For Marx, super-profits could indeed arise from monopolies (and developments like technological innovations). However, he did not go as far as Hilferding in thinking this would kill off competition: Monopoly produces competition, competition produces monopoly. Monopolists compete among themselves; competitors become monopolists (1847, The Poverty of Philosophy).

For Lenin, the primary source of super-profits originated not within the domestic economies of advanced capitalism, however, but rather from the export of capital to the colonised countries. These super-profits were enormous, being obtained over and above the profits which capitalists squeeze out of the workers in their own country (Imperialism, the Highest Stage of Capitalism).

One would expect this to be reflected in the pattern of investment given that capital tends to flow to wherever the rate of return is highest. However, the evidence suggests, firstly, that the great bulk of capital then, as now, raised in the advanced countries was invested domestically rather than abroad (as foreign direct investment FDI). Secondly, most FDI was itself invested (as Lenin acknowledged), not in the colonies but in other advanced countries particularly America. Thirdly, at this time there were few controls on the movement of capital internationally so it is unlikely that the equalisation of profits rates would have been significantly impeded. Finally, fluctuations in FDI flows tended to follow the same pattern as domestic investment, implying a roughly similar rate of return – a conclusion empirically supported by historians like D K Fieldhouse and others.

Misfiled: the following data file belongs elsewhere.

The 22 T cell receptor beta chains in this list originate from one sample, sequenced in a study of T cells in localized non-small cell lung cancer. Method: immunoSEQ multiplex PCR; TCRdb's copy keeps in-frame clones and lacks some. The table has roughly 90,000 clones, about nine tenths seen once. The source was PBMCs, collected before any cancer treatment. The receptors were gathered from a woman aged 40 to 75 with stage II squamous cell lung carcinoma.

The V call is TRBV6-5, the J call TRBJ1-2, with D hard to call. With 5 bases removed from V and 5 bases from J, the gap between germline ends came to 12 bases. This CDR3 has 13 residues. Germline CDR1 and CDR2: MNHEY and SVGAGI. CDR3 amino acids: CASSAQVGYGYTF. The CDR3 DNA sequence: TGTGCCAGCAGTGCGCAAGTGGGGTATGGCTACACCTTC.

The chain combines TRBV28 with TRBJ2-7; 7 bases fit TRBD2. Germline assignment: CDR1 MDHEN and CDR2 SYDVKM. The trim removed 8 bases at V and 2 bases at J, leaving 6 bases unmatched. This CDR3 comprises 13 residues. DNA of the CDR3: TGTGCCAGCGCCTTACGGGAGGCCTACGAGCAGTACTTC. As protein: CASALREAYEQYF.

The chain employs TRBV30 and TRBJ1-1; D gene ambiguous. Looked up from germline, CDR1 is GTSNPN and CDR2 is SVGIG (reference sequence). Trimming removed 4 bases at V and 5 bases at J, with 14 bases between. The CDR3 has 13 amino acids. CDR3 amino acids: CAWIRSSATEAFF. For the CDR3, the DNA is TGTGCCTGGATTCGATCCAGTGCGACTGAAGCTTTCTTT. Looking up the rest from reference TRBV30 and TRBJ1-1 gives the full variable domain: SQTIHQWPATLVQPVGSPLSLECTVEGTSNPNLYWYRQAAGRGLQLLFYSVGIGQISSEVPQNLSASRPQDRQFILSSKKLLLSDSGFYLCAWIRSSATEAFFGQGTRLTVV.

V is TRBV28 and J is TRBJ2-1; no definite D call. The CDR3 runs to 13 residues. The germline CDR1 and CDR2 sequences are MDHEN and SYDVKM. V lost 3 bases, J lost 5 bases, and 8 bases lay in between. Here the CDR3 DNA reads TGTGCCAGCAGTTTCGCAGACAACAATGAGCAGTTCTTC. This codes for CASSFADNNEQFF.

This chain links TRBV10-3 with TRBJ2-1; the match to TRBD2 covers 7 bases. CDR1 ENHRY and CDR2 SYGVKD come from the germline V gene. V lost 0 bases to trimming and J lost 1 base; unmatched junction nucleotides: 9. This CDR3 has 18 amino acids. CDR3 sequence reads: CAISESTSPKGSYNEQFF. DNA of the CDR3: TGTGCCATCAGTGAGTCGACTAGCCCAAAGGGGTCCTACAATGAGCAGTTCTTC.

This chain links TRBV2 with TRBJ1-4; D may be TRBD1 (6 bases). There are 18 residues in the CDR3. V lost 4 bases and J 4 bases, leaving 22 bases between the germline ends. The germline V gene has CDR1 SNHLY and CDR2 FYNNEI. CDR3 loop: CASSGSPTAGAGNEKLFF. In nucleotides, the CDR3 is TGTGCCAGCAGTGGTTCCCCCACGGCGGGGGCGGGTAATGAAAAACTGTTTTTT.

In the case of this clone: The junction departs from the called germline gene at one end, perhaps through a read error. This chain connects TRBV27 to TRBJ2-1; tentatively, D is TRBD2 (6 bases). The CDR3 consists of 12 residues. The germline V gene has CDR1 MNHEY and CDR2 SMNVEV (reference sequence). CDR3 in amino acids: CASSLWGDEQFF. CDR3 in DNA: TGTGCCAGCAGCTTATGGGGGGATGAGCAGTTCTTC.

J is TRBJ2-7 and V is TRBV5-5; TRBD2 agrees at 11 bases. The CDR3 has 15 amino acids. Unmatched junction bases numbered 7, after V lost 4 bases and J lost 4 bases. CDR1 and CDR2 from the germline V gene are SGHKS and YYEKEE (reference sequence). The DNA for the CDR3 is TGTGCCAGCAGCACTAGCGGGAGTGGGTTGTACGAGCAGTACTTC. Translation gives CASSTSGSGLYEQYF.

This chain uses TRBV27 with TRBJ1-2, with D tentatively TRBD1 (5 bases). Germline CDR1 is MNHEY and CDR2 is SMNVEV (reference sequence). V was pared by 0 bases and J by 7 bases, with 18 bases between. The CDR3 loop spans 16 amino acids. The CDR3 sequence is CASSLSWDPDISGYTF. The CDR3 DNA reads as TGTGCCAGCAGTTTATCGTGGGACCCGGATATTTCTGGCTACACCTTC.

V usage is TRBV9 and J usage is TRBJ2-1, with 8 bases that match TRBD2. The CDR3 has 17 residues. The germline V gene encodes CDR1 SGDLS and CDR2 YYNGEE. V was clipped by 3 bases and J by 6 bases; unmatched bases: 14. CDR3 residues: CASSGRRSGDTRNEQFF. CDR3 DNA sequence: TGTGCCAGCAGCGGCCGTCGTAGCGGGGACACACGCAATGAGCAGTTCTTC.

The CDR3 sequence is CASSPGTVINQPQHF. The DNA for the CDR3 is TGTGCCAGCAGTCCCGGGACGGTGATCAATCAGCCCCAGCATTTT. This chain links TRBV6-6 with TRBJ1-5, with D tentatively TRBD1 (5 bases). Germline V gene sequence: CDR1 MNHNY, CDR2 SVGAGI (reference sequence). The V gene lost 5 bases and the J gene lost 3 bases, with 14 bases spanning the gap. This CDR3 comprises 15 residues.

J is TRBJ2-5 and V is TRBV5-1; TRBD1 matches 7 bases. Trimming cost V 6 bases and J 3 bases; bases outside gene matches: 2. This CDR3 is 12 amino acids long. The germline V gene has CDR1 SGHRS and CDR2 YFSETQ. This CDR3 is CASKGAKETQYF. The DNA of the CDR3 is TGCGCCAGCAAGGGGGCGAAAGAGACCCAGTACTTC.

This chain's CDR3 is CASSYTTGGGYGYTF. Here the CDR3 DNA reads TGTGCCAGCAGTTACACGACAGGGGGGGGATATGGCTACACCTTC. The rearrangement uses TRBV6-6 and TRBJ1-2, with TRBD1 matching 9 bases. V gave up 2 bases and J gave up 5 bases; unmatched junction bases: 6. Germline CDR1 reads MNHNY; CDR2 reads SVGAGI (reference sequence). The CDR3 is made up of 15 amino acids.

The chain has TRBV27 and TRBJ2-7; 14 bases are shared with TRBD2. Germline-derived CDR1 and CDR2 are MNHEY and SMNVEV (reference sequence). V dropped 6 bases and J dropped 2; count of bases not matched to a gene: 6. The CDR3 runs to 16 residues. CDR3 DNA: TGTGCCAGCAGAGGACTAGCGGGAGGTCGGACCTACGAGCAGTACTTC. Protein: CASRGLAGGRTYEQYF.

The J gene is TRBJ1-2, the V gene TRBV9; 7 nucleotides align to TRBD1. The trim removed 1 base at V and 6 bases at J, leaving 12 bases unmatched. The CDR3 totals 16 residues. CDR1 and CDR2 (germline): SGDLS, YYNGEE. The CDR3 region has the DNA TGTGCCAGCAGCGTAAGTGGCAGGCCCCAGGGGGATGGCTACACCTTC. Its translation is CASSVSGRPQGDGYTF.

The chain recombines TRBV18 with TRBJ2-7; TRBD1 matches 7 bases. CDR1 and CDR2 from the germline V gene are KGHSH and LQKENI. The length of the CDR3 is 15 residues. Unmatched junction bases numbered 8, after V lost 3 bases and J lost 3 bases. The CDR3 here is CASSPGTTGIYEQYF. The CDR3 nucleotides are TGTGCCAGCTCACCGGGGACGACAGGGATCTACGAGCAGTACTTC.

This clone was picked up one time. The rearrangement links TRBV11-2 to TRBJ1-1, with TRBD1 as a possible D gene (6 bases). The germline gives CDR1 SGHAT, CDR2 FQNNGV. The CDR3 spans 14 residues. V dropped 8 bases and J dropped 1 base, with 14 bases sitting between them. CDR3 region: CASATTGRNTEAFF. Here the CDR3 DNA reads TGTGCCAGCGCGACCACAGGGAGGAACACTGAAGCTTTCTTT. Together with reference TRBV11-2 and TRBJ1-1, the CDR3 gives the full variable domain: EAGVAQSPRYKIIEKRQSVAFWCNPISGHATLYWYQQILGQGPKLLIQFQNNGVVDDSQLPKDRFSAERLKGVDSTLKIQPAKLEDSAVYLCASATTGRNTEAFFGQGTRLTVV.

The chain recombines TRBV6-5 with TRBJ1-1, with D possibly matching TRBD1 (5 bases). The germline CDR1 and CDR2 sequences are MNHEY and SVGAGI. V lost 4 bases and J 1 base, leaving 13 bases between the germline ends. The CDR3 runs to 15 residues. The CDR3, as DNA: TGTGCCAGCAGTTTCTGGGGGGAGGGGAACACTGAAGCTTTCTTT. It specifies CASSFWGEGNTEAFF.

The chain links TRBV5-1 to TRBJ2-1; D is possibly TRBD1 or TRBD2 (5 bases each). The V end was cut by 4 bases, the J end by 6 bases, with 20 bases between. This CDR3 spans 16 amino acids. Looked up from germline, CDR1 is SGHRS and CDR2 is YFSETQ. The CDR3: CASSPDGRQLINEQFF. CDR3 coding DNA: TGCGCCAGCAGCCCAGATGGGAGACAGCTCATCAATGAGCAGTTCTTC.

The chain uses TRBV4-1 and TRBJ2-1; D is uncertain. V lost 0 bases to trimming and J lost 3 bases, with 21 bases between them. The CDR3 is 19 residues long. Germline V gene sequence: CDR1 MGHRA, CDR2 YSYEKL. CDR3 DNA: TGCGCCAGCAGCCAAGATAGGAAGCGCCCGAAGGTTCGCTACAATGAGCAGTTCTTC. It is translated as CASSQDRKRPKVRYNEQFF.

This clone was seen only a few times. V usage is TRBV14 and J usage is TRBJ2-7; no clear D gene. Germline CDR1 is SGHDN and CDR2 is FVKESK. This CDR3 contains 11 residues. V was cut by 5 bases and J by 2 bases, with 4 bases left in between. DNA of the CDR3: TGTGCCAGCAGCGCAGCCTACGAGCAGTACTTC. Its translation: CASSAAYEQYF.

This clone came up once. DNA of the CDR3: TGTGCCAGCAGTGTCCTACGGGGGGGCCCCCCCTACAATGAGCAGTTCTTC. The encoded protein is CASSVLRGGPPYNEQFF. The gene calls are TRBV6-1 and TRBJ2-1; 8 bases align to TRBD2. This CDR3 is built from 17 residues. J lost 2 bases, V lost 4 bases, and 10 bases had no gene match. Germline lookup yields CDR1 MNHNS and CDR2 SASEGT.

Bukharin, in Imperialism and World Economy (1915), wrote of two contradictory trends shaping modern imperialism. While monopoly capital made for the decline of competition domestically, internationally competition was intensifying in the guise of economic nationalism (mainly in the form of tariffs rather than capital controls).

Lenin called this state of affairs monopolistic competitionthe imperialist conquest of foreign territories opened up additional markets to soak up the expanded output of domestic manufactured goods whilst affording opportunities to invest surplus capital in the primary sector of these colonies, employing a super-exploited workforce to produce cheap raw materials for export to imperialist countries themselves.